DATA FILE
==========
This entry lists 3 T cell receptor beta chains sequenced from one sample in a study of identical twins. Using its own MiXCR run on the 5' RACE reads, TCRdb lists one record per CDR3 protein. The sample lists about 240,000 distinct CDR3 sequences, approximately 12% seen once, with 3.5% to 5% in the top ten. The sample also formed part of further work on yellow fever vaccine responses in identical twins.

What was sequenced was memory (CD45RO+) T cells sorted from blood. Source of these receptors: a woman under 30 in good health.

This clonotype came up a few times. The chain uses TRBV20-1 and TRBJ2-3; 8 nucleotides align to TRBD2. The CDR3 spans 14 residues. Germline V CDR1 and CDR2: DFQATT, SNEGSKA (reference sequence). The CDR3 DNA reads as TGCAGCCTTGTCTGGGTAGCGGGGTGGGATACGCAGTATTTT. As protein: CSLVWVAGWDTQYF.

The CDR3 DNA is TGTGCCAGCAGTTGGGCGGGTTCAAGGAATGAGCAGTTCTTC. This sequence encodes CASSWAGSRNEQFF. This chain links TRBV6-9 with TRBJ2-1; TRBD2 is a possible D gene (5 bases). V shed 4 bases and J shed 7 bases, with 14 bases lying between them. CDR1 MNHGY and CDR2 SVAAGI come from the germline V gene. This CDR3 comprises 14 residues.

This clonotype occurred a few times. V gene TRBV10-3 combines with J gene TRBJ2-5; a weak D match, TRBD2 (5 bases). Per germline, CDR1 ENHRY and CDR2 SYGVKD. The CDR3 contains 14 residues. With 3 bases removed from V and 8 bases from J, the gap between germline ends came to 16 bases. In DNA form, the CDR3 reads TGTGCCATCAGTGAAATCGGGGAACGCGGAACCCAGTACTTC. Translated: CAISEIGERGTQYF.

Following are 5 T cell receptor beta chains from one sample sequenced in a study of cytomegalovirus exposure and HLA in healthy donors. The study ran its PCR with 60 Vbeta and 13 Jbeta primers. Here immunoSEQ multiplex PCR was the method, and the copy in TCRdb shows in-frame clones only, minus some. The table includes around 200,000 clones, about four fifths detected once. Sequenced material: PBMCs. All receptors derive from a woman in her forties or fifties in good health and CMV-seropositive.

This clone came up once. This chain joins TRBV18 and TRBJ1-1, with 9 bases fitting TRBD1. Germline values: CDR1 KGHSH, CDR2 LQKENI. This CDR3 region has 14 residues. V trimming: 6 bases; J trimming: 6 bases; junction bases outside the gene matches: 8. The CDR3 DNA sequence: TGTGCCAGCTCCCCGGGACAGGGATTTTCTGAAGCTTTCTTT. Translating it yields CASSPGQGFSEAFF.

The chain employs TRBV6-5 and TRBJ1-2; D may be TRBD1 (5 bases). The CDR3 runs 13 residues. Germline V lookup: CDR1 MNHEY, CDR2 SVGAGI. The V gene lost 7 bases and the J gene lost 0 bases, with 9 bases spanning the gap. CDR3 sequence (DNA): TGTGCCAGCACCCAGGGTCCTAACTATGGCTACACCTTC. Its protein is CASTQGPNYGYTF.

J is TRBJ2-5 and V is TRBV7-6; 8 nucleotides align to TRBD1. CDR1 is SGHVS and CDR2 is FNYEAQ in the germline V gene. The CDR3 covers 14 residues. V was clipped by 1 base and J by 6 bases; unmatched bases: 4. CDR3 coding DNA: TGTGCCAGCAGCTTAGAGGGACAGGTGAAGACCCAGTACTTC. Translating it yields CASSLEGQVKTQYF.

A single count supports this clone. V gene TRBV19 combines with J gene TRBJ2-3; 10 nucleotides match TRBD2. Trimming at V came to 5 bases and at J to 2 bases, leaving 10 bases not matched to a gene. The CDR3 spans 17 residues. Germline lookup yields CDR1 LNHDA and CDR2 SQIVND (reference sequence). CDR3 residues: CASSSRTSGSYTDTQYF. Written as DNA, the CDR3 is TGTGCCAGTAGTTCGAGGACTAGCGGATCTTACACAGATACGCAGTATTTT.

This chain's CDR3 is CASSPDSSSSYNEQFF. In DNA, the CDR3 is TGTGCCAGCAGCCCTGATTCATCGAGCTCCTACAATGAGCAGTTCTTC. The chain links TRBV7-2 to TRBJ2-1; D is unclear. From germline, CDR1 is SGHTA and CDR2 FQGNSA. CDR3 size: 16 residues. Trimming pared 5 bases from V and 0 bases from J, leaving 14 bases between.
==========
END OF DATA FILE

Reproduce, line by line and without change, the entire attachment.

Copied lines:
This entry lists 3 T cell receptor beta chains sequenced from one sample in a study of identical twins. Using its own MiXCR run on the 5' RACE reads, TCRdb lists one record per CDR3 protein. The sample lists about 240,000 distinct CDR3 sequences, approximately 12% seen once, with 3.5% to 5% in the top ten. The sample also formed part of further work on yellow fever vaccine responses in identical twins.

What was sequenced was memory (CD45RO+) T cells sorted from blood. Source of these receptors: a woman under 30 in good health.

This clonotype came up a few times. The chain uses TRBV20-1 and TRBJ2-3; 8 nucleotides align to TRBD2. The CDR3 spans 14 residues. Germline V CDR1 and CDR2: DFQATT, SNEGSKA (reference sequence). The CDR3 DNA reads as TGCAGCCTTGTCTGGGTAGCGGGGTGGGATACGCAGTATTTT. As protein: CSLVWVAGWDTQYF.

The CDR3 DNA is TGTGCCAGCAGTTGGGCGGGTTCAAGGAATGAGCAGTTCTTC. This sequence encodes CASSWAGSRNEQFF. This chain links TRBV6-9 with TRBJ2-1; TRBD2 is a possible D gene (5 bases). V shed 4 bases and J shed 7 bases, with 14 bases lying between them. CDR1 MNHGY and CDR2 SVAAGI come from the germline V gene. This CDR3 comprises 14 residues.

This clonotype occurred a few times. V gene TRBV10-3 combines with J gene TRBJ2-5; a weak D match, TRBD2 (5 bases). Per germline, CDR1 ENHRY and CDR2 SYGVKD. The CDR3 contains 14 residues. With 3 bases removed from V and 8 bases from J, the gap between germline ends came to 16 bases. In DNA form, the CDR3 reads TGTGCCATCAGTGAAATCGGGGAACGCGGAACCCAGTACTTC. Translated: CAISEIGERGTQYF.

Following are 5 T cell receptor beta chains from one sample sequenced in a study of cytomegalovirus exposure and HLA in healthy donors. The study ran its PCR with 60 Vbeta and 13 Jbeta primers. Here immunoSEQ multiplex PCR was the method, and the copy in TCRdb shows in-frame clones only, minus some. The table includes around 200,000 clones, about four fifths detected once. Sequenced material: PBMCs. All receptors derive from a woman in her forties or fifties in good health and CMV-seropositive.

This clone came up once. This chain joins TRBV18 and TRBJ1-1, with 9 bases fitting TRBD1. Germline values: CDR1 KGHSH, CDR2 LQKENI. This CDR3 region has 14 residues. V trimming: 6 bases; J trimming: 6 bases; junction bases outside the gene matches: 8. The CDR3 DNA sequence: TGTGCCAGCTCCCCGGGACAGGGATTTTCTGAAGCTTTCTTT. Translating it yields CASSPGQGFSEAFF.

The chain employs TRBV6-5 and TRBJ1-2; D may be TRBD1 (5 bases). The CDR3 runs 13 residues. Germline V lookup: CDR1 MNHEY, CDR2 SVGAGI. The V gene lost 7 bases and the J gene lost 0 bases, with 9 bases spanning the gap. CDR3 sequence (DNA): TGTGCCAGCACCCAGGGTCCTAACTATGGCTACACCTTC. Its protein is CASTQGPNYGYTF.

J is TRBJ2-5 and V is TRBV7-6; 8 nucleotides align to TRBD1. CDR1 is SGHVS and CDR2 is FNYEAQ in the germline V gene. The CDR3 covers 14 residues. V was clipped by 1 base and J by 6 bases; unmatched bases: 4. CDR3 coding DNA: TGTGCCAGCAGCTTAGAGGGACAGGTGAAGACCCAGTACTTC. Translating it yields CASSLEGQVKTQYF.

A single count supports this clone. V gene TRBV19 combines with J gene TRBJ2-3; 10 nucleotides match TRBD2. Trimming at V came to 5 bases and at J to 2 bases, leaving 10 bases not matched to a gene. The CDR3 spans 17 residues. Germline lookup yields CDR1 LNHDA and CDR2 SQIVND (reference sequence). CDR3 residues: CASSSRTSGSYTDTQYF. Written as DNA, the CDR3 is TGTGCCAGTAGTTCGAGGACTAGCGGATCTTACACAGATACGCAGTATTTT.

This chain's CDR3 is CASSPDSSSSYNEQFF. In DNA, the CDR3 is TGTGCCAGCAGCCCTGATTCATCGAGCTCCTACAATGAGCAGTTCTTC. The chain links TRBV7-2 to TRBJ2-1; D is unclear. From germline, CDR1 is SGHTA and CDR2 FQGNSA. CDR3 size: 16 residues. Trimming pared 5 bases from V and 0 bases from J, leaving 14 bases between.